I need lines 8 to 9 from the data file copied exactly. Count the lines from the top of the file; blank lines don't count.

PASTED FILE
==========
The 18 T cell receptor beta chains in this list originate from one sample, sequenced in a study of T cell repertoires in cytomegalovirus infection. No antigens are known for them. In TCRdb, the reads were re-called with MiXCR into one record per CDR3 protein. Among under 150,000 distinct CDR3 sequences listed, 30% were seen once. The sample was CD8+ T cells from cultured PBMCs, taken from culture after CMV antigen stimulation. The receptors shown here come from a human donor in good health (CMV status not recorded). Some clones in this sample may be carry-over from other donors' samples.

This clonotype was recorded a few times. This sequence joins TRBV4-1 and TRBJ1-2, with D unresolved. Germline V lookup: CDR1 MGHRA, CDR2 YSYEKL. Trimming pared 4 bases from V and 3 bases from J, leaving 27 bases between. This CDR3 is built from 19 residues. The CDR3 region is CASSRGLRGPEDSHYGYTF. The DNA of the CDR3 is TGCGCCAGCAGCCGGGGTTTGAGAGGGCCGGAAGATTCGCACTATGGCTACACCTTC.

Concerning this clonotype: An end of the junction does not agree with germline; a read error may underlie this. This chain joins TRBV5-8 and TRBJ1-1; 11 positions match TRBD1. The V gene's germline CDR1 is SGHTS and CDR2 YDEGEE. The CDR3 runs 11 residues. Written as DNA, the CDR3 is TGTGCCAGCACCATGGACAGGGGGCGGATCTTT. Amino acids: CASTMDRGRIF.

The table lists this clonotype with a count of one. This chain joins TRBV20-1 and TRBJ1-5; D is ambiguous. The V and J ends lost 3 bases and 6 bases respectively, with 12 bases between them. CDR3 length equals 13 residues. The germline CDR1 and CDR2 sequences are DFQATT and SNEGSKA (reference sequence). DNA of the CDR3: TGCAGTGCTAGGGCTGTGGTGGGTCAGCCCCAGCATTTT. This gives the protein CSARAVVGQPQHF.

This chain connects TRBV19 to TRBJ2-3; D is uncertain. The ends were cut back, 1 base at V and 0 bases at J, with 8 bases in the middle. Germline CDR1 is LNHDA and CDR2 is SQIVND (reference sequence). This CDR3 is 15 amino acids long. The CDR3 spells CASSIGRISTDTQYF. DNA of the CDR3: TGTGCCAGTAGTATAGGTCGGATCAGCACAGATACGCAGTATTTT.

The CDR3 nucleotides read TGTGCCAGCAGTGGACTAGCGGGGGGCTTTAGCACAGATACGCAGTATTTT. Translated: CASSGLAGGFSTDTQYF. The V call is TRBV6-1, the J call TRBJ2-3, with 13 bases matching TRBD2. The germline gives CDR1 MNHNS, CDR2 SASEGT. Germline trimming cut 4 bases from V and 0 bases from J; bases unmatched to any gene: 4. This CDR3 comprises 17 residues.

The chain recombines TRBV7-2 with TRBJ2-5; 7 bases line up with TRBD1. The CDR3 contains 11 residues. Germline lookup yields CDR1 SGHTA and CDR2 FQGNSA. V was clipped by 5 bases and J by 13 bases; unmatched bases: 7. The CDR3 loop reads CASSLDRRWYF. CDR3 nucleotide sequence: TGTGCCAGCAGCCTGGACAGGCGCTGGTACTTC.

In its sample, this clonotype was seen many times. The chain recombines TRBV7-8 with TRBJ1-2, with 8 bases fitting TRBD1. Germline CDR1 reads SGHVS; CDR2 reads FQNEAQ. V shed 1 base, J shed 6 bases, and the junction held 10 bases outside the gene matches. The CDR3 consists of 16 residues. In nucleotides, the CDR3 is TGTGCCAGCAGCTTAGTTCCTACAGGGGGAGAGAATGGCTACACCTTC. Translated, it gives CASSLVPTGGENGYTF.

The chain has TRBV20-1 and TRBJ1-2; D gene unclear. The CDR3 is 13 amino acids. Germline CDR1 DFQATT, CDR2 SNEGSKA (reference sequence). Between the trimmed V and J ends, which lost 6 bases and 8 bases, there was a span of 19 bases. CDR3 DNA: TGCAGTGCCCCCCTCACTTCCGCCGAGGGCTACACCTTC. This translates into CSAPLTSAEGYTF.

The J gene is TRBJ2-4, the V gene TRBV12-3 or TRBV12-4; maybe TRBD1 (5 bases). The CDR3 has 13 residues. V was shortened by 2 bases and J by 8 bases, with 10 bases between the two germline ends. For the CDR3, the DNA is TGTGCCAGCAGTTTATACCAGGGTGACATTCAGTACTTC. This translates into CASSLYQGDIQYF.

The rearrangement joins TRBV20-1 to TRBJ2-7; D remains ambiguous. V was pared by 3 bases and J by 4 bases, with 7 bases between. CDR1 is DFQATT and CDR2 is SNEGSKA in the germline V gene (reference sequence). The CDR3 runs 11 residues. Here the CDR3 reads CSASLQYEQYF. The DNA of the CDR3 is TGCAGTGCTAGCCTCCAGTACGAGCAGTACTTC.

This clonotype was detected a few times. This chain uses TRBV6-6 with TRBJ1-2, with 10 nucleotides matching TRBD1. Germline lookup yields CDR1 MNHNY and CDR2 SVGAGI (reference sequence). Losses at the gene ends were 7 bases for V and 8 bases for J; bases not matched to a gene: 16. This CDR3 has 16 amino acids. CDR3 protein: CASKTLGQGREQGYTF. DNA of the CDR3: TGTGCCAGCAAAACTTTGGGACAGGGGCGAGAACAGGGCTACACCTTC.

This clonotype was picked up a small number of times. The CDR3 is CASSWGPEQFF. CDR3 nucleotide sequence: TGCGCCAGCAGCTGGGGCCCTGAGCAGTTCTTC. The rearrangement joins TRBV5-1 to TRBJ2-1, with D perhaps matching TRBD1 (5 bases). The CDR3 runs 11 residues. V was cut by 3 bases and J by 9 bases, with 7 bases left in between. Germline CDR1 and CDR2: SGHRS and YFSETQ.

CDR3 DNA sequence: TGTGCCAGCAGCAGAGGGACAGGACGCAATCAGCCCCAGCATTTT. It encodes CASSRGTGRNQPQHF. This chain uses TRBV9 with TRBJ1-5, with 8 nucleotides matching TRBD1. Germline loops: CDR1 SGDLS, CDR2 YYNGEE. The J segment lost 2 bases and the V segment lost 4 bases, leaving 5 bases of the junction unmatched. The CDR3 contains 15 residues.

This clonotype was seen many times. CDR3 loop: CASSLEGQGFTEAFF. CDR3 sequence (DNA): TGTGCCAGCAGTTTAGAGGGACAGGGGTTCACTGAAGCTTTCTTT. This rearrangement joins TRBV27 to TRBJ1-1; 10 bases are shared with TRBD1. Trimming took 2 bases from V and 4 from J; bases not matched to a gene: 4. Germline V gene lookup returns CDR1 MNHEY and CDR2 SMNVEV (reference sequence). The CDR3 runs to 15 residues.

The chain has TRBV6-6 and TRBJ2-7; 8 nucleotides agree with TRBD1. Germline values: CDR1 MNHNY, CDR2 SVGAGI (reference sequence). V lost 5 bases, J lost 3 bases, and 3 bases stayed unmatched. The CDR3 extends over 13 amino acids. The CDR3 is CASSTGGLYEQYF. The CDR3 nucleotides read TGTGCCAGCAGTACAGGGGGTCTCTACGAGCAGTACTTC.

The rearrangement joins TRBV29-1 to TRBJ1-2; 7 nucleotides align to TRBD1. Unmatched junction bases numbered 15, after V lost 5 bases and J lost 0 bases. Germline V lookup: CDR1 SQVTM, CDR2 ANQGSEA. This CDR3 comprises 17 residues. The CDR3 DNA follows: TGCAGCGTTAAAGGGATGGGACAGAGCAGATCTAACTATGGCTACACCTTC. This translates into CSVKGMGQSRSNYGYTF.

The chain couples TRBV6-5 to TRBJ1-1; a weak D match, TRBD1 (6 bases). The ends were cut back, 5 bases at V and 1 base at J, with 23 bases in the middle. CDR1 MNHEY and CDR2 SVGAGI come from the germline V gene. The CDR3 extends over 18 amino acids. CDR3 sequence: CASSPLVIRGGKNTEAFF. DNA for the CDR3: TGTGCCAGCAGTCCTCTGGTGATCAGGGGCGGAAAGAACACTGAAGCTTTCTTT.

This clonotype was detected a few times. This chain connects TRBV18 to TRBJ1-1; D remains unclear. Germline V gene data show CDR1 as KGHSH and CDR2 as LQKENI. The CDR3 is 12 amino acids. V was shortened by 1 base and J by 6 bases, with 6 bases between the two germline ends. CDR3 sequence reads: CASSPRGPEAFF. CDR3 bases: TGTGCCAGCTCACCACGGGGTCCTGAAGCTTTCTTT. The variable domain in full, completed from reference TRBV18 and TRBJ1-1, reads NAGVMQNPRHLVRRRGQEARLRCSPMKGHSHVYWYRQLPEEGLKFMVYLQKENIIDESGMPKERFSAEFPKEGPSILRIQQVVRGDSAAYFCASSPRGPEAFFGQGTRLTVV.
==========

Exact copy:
In its sample, this clonotype was seen many times. The chain recombines TRBV7-8 with TRBJ1-2, with 8 bases fitting TRBD1. Germline CDR1 reads SGHVS; CDR2 reads FQNEAQ. V shed 1 base, J shed 6 bases, and the junction held 10 bases outside the gene matches. The CDR3 consists of 16 residues. In nucleotides, the CDR3 is TGTGCCAGCAGCTTAGTTCCTACAGGGGGAGAGAATGGCTACACCTTC. Translated, it gives CASSLVPTGGENGYTF.

The chain has TRBV20-1 and TRBJ1-2; D gene unclear. The CDR3 is 13 amino acids. Germline CDR1 DFQATT, CDR2 SNEGSKA (reference sequence). Between the trimmed V and J ends, which lost 6 bases and 8 bases, there was a span of 19 bases. CDR3 DNA: TGCAGTGCCCCCCTCACTTCCGCCGAGGGCTACACCTTC. This translates into CSAPLTSAEGYTF.